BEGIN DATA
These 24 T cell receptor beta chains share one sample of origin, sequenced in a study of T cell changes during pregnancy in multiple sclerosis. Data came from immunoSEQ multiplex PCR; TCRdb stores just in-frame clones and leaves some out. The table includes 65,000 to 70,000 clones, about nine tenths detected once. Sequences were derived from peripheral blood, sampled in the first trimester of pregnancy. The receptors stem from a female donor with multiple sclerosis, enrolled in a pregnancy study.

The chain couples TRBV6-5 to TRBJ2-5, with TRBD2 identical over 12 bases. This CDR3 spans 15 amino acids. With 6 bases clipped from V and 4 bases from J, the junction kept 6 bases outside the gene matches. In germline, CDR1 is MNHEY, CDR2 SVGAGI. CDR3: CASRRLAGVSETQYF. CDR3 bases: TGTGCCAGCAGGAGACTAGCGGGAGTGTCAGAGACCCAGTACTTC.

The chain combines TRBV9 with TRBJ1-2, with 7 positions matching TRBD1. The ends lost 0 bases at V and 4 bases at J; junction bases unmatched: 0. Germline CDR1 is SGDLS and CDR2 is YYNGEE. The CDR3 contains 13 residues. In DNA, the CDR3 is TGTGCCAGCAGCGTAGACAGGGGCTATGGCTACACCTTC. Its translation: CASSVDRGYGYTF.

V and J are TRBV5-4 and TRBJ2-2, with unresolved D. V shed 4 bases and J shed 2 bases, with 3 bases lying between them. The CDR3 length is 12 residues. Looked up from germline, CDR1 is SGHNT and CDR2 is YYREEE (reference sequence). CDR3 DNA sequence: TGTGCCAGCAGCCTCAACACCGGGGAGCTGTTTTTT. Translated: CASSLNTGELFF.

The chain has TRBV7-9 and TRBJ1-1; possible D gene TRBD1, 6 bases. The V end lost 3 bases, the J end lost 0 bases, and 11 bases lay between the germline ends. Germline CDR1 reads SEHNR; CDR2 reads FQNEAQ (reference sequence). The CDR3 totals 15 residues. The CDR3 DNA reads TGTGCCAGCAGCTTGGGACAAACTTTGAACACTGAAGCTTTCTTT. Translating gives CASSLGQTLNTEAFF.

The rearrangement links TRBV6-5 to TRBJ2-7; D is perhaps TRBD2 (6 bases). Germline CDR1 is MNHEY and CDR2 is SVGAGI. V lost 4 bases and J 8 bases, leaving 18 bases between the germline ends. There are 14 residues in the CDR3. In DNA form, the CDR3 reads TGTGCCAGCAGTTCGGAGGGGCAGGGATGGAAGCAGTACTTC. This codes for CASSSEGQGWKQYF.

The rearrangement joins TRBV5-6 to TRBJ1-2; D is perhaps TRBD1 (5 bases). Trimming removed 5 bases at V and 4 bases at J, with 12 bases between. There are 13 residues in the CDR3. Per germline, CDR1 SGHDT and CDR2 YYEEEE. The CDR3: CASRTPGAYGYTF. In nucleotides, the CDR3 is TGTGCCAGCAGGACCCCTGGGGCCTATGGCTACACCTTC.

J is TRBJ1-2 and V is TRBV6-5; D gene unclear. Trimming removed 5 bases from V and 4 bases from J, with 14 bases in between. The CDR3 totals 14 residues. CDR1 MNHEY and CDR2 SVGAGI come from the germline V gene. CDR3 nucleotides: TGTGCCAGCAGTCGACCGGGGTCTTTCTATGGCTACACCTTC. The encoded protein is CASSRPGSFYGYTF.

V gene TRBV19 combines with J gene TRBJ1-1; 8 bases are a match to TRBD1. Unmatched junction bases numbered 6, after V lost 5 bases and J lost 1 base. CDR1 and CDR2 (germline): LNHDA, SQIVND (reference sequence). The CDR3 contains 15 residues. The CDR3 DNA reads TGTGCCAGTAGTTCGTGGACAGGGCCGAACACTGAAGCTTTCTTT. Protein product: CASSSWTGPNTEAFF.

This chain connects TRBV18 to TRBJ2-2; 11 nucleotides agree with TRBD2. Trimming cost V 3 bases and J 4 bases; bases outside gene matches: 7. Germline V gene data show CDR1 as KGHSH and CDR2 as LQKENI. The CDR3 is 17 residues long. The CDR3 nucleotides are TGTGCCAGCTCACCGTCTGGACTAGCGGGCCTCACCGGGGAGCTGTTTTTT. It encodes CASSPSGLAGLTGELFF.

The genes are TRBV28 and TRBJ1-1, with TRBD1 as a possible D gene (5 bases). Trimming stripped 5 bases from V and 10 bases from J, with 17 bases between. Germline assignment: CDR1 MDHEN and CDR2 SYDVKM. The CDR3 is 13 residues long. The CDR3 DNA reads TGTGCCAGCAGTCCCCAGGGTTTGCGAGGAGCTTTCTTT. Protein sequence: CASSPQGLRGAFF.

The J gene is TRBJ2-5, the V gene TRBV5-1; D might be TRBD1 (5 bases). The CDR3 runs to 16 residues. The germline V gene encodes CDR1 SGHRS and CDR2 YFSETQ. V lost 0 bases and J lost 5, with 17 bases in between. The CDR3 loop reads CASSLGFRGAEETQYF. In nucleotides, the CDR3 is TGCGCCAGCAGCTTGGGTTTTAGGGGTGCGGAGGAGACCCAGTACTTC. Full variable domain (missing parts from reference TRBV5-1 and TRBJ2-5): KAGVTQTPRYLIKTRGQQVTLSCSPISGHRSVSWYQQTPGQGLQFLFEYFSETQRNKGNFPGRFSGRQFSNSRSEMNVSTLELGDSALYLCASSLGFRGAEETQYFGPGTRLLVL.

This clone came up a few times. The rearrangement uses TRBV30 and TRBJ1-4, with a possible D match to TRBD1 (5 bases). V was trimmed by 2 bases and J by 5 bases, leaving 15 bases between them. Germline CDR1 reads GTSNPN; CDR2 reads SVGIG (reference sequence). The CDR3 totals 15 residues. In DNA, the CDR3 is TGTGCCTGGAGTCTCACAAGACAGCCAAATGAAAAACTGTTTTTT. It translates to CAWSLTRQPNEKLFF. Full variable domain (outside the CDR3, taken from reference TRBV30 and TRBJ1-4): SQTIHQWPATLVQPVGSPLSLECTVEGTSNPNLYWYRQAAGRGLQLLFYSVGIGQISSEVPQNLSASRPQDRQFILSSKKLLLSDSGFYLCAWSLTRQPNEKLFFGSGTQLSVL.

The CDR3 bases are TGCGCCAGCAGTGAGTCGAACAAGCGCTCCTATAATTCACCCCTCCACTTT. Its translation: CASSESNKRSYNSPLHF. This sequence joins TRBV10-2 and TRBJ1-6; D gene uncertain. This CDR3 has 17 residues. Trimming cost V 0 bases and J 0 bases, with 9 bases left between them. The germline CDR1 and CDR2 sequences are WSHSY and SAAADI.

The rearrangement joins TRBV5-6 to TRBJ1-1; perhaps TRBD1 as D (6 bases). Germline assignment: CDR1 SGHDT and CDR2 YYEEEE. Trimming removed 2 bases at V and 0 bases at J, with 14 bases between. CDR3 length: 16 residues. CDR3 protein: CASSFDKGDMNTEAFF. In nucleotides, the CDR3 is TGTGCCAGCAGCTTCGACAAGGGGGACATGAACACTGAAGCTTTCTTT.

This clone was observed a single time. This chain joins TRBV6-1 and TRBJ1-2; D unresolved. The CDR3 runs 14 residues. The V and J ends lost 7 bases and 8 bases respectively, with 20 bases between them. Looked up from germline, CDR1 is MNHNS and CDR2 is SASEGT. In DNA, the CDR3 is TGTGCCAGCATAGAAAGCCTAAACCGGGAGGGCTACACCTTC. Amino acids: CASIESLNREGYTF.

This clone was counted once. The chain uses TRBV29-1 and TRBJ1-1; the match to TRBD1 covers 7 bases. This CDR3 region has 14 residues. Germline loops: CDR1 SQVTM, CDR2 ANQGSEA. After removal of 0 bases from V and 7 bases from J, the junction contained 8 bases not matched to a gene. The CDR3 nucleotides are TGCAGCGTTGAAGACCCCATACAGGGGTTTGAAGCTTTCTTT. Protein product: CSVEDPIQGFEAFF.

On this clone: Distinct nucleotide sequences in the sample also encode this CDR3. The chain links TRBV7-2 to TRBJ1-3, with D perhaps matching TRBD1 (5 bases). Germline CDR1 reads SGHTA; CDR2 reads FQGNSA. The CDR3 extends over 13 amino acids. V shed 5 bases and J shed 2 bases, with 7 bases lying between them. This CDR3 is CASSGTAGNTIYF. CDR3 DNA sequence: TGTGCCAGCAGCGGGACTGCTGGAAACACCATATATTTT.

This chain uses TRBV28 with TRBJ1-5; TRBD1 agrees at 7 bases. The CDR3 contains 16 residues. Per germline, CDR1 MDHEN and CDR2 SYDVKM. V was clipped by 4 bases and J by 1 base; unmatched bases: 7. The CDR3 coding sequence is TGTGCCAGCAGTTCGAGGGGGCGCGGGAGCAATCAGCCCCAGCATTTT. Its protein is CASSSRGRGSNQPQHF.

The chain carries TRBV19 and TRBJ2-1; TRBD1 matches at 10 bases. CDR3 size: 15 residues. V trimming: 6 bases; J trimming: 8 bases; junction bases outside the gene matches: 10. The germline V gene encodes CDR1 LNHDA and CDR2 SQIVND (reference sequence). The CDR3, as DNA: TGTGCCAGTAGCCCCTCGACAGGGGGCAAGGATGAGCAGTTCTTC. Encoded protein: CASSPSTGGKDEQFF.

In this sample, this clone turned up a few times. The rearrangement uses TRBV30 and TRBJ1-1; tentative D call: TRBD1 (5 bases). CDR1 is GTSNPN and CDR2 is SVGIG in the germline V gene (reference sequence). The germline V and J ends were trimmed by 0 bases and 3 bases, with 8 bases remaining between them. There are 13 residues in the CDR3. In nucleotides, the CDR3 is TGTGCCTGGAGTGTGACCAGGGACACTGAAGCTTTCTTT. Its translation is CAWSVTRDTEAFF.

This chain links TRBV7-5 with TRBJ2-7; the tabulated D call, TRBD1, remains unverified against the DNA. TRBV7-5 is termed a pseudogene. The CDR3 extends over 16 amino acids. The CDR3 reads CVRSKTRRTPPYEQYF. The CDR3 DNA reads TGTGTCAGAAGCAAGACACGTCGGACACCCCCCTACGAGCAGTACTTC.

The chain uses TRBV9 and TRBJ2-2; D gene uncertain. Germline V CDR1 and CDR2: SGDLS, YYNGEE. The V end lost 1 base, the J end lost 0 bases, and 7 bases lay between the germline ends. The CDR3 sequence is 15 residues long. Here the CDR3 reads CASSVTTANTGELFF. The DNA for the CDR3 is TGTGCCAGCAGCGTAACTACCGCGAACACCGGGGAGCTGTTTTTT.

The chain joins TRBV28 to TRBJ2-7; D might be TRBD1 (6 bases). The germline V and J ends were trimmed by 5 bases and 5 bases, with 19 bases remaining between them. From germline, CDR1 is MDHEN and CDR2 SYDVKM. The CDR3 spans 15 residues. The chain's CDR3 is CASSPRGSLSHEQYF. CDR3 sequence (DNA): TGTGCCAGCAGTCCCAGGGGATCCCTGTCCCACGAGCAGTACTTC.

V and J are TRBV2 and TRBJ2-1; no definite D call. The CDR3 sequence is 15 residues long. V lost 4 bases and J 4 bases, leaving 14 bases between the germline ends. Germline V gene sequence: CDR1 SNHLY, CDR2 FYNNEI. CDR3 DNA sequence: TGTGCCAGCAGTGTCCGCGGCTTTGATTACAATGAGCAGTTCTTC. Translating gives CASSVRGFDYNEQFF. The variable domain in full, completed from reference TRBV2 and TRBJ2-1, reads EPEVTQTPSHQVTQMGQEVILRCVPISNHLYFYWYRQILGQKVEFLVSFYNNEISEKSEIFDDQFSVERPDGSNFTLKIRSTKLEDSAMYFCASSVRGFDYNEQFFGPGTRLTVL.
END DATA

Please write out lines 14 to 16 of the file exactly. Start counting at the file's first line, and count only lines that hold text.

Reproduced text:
The CDR3 bases are TGCGCCAGCAGTGAGTCGAACAAGCGCTCCTATAATTCACCCCTCCACTTT. Its translation: CASSESNKRSYNSPLHF. This sequence joins TRBV10-2 and TRBJ1-6; D gene uncertain. This CDR3 has 17 residues. Trimming cost V 0 bases and J 0 bases, with 9 bases left between them. The germline CDR1 and CDR2 sequences are WSHSY and SAAADI.

The rearrangement joins TRBV5-6 to TRBJ1-1; perhaps TRBD1 as D (6 bases). Germline assignment: CDR1 SGHDT and CDR2 YYEEEE. Trimming removed 2 bases at V and 0 bases at J, with 14 bases between. CDR3 length: 16 residues. CDR3 protein: CASSFDKGDMNTEAFF. In nucleotides, the CDR3 is TGTGCCAGCAGCTTCGACAAGGGGGACATGAACACTGAAGCTTTCTTT.

This clone was observed a single time. This chain joins TRBV6-1 and TRBJ1-2; D unresolved. The CDR3 runs 14 residues. The V and J ends lost 7 bases and 8 bases respectively, with 20 bases between them. Looked up from germline, CDR1 is MNHNS and CDR2 is SASEGT. In DNA, the CDR3 is TGTGCCAGCATAGAAAGCCTAAACCGGGAGGGCTACACCTTC. Amino acids: CASIESLNREGYTF.